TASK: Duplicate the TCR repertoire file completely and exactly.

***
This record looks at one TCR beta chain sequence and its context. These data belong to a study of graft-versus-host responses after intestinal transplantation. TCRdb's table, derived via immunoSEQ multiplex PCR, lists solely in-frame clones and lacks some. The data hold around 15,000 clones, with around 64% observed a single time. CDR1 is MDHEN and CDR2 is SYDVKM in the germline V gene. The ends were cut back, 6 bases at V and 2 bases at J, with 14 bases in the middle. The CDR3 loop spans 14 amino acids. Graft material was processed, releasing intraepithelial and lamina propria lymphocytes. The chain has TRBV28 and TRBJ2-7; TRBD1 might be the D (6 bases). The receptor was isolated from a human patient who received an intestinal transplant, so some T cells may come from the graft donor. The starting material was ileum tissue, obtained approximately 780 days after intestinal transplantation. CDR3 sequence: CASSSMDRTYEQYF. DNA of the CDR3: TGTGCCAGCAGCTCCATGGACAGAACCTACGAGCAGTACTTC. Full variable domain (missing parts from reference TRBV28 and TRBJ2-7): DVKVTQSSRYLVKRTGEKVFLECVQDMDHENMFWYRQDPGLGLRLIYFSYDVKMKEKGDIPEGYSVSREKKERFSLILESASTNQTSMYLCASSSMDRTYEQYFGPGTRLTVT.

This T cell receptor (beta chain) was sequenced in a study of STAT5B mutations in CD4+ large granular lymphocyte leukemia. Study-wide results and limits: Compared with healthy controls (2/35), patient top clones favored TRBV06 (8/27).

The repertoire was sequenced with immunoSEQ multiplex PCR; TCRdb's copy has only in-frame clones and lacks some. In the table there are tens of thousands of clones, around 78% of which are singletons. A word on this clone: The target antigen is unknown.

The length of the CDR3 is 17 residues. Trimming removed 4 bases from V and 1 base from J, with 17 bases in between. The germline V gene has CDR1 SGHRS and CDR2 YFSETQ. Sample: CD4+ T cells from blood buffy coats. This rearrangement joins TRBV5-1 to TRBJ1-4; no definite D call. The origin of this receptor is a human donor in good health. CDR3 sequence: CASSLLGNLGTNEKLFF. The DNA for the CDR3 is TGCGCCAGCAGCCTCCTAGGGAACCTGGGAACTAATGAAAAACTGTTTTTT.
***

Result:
This record looks at one TCR beta chain sequence and its context. These data belong to a study of graft-versus-host responses after intestinal transplantation. TCRdb's table, derived via immunoSEQ multiplex PCR, lists solely in-frame clones and lacks some. The data hold around 15,000 clones, with around 64% observed a single time. CDR1 is MDHEN and CDR2 is SYDVKM in the germline V gene. The ends were cut back, 6 bases at V and 2 bases at J, with 14 bases in the middle. The CDR3 loop spans 14 amino acids. Graft material was processed, releasing intraepithelial and lamina propria lymphocytes. The chain has TRBV28 and TRBJ2-7; TRBD1 might be the D (6 bases). The receptor was isolated from a human patient who received an intestinal transplant, so some T cells may come from the graft donor. The starting material was ileum tissue, obtained approximately 780 days after intestinal transplantation. CDR3 sequence: CASSSMDRTYEQYF. DNA of the CDR3: TGTGCCAGCAGCTCCATGGACAGAACCTACGAGCAGTACTTC. Full variable domain (missing parts from reference TRBV28 and TRBJ2-7): DVKVTQSSRYLVKRTGEKVFLECVQDMDHENMFWYRQDPGLGLRLIYFSYDVKMKEKGDIPEGYSVSREKKERFSLILESASTNQTSMYLCASSSMDRTYEQYFGPGTRLTVT.

This T cell receptor (beta chain) was sequenced in a study of STAT5B mutations in CD4+ large granular lymphocyte leukemia. Study-wide results and limits: Compared with healthy controls (2/35), patient top clones favored TRBV06 (8/27).

The repertoire was sequenced with immunoSEQ multiplex PCR; TCRdb's copy has only in-frame clones and lacks some. In the table there are tens of thousands of clones, around 78% of which are singletons. A word on this clone: The target antigen is unknown.

The length of the CDR3 is 17 residues. Trimming removed 4 bases from V and 1 base from J, with 17 bases in between. The germline V gene has CDR1 SGHRS and CDR2 YFSETQ. Sample: CD4+ T cells from blood buffy coats. This rearrangement joins TRBV5-1 to TRBJ1-4; no definite D call. The origin of this receptor is a human donor in good health. CDR3 sequence: CASSLLGNLGTNEKLFF. The DNA for the CDR3 is TGCGCCAGCAGCCTCCTAGGGAACCTGGGAACTAATGAAAAACTGTTTTTT.